Skating is good exercise. (noun)
Rolling stones gather no moss. (adjective)
Participles are part verb, part noun or adjective
From A New English Grammar for Schools, by Thomas Harvey:
I. Participles have verb attributes.
a. The verb attribute of a participle shows continuance or completion of action, being, or state.
b. The verb attribute is relative to the time denoted by the principal verb of the sentence in which the participle is found.
Mary is studying her lesson.
“Studying” shows continuance relative to the principal verb “is.”
II. Participles have noun or adjective attributes.
I am fond of reading.
1. “Reading,” in this sentence, is a participial noun, because it is the object of the preposition “of.”
2. As a noun, it may have the modifications of a verb; as,
Describing a past event as present has a fine effect in language.
In this sentence, the participial noun “describing” is modified by “event,” which is an objective element.
3. Participial nouns may also be modified by adverbs; as,
I am fond of running rapidly.
Here, “running,” though it is a participial noun, is modified by “rapidly,” which is an adverbial element.
Twinkling stars lit the night sky.
1. “Twinkling,” in this sentence, is a participial adjective, because it modifies“stars.”
2. A participial adjective may show comparison; as,
My husband is a most loving companion.
III. There are three kinds of participles.
a. Present participle
I am loving my vacation.
1. The present participle denotes the continuance of action, being, or state; as, loving, being loved.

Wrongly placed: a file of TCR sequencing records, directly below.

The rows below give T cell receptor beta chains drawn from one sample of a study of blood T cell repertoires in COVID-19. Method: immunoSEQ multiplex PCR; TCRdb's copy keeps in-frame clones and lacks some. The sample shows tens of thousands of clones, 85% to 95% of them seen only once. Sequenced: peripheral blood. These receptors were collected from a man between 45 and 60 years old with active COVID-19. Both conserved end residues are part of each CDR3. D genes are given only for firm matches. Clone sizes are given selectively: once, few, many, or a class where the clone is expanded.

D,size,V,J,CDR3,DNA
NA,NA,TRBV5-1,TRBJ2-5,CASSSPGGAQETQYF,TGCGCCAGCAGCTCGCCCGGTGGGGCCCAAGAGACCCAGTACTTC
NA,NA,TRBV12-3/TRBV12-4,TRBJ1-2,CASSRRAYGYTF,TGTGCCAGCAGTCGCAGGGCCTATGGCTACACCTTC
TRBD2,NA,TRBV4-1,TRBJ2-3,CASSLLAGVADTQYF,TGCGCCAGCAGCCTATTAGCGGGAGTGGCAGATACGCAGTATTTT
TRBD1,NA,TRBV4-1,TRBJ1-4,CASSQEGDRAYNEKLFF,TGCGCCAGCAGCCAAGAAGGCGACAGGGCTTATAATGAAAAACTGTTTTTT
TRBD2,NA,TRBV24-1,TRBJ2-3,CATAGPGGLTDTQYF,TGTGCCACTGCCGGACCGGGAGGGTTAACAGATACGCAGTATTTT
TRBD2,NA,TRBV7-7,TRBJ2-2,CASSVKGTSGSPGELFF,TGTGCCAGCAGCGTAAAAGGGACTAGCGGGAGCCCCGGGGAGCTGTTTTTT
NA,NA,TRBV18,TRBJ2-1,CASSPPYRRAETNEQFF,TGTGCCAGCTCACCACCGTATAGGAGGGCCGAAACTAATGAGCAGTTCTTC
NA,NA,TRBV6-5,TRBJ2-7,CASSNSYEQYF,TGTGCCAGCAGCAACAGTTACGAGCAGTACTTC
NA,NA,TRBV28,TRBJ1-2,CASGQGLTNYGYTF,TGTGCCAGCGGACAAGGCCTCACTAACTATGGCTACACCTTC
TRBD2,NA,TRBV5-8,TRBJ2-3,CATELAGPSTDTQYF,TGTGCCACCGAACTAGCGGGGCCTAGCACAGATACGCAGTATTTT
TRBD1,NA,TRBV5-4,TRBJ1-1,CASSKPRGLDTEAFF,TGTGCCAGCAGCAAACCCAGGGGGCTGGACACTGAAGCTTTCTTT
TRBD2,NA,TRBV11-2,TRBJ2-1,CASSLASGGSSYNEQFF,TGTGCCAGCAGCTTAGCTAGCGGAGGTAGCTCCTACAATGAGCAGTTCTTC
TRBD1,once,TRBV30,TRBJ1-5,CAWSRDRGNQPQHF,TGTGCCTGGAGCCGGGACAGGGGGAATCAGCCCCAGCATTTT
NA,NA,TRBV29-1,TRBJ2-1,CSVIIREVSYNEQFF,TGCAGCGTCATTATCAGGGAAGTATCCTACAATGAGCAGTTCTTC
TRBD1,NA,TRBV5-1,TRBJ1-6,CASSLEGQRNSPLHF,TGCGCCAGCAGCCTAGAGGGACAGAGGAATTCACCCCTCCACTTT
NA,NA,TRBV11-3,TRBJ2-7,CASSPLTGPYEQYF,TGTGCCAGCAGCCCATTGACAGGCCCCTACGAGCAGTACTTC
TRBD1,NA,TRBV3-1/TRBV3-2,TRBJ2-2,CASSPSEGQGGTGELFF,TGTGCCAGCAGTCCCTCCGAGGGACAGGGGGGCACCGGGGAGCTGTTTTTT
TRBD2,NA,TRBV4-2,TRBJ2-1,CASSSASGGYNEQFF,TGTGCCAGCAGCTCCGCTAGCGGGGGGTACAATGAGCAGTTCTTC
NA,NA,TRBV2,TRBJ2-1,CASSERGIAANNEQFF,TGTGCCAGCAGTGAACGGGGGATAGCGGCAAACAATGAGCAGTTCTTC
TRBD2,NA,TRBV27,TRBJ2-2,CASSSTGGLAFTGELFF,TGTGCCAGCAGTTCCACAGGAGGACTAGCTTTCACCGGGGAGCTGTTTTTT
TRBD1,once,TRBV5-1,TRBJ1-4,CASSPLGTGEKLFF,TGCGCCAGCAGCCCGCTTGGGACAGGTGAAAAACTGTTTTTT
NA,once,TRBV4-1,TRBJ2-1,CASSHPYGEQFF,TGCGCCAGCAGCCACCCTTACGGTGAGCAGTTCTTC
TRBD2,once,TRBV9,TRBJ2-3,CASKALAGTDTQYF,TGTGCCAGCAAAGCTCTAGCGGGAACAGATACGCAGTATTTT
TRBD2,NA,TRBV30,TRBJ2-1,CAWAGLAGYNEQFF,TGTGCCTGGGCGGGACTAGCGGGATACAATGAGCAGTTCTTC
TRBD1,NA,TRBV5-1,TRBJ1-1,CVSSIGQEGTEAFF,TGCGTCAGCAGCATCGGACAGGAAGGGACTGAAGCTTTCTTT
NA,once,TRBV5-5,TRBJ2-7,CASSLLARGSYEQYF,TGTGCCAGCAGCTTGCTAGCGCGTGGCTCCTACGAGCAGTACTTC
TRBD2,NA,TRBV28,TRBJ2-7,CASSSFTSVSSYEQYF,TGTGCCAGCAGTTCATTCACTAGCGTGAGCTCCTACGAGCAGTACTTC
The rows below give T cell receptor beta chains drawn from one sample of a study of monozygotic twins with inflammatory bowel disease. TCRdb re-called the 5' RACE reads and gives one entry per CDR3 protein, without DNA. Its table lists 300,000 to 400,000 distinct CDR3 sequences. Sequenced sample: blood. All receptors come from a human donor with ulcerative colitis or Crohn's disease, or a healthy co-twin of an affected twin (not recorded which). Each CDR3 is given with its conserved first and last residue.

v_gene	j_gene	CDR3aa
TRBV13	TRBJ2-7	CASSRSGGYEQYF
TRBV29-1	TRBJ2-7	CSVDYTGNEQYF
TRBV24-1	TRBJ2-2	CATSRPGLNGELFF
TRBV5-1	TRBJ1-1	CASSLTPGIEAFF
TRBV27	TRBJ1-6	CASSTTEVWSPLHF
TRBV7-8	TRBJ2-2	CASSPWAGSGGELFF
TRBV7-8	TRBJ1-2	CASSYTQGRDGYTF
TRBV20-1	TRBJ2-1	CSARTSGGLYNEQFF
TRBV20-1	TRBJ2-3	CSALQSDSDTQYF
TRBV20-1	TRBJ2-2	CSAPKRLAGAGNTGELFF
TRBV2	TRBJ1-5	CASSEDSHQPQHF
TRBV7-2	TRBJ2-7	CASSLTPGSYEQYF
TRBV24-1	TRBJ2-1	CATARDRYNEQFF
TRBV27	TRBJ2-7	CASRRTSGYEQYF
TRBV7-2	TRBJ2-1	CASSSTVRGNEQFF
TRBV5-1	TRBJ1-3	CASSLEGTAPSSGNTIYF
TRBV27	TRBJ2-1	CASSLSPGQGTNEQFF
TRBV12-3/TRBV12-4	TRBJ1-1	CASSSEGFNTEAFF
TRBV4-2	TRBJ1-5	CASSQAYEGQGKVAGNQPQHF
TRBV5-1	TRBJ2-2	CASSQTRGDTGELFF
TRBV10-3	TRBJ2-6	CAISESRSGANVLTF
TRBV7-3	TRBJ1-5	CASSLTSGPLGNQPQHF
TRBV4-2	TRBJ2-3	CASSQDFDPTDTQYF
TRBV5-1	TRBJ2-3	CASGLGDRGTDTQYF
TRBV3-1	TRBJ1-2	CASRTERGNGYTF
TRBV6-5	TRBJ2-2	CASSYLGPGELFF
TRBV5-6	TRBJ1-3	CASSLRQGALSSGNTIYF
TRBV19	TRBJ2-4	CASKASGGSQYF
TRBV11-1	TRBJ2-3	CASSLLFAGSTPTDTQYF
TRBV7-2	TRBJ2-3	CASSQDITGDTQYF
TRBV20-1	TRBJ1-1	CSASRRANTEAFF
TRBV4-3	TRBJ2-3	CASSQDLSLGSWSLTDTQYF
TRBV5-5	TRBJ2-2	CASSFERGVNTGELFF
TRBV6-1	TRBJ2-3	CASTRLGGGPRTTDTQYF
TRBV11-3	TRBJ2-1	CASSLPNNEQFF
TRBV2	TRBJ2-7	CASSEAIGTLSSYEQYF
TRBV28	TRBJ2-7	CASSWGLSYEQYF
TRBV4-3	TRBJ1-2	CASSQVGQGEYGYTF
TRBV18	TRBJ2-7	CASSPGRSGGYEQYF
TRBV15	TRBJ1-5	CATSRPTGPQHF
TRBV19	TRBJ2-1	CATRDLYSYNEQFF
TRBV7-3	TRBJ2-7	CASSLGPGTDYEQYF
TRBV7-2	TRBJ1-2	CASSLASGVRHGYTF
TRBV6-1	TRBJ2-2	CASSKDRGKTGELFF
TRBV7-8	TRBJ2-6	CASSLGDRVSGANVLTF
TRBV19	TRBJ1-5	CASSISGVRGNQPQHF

2. The present participle always ends in -ing.
3. The present participle may be used as an adjective or as a noun.
b. Past participle
He died, loved by all.
1. The past participle denotes the completion of action, being, or state.
2. The past participle generally ends in d, ed, t, n, or en.
3. The past participle is frequently used as an adjective, but never as a noun.
4. The past participle is usually, but not always, found in compound forms of the verb:
I have written a letter.You should have known better.That house was built in 1780.
c. Perfect participle
Having written the letter, he mailed it.
1. The perfect participle denotes the completion of action, being, or state, at or before the time represented by the principal verb.
2. The perfect participle is formed by placing having or having been before the present participle or before the past participle.
Having bought the horse, he went home.
The lessons having been completed, the school was dismissed.
3. The perfect participle may be used as a noun.
I am accused of having plotted treason. (part of the object of the preposition “of.”)
He is charged with having been engaged in illegal activities.
(part of the object of the preposition “with.”)
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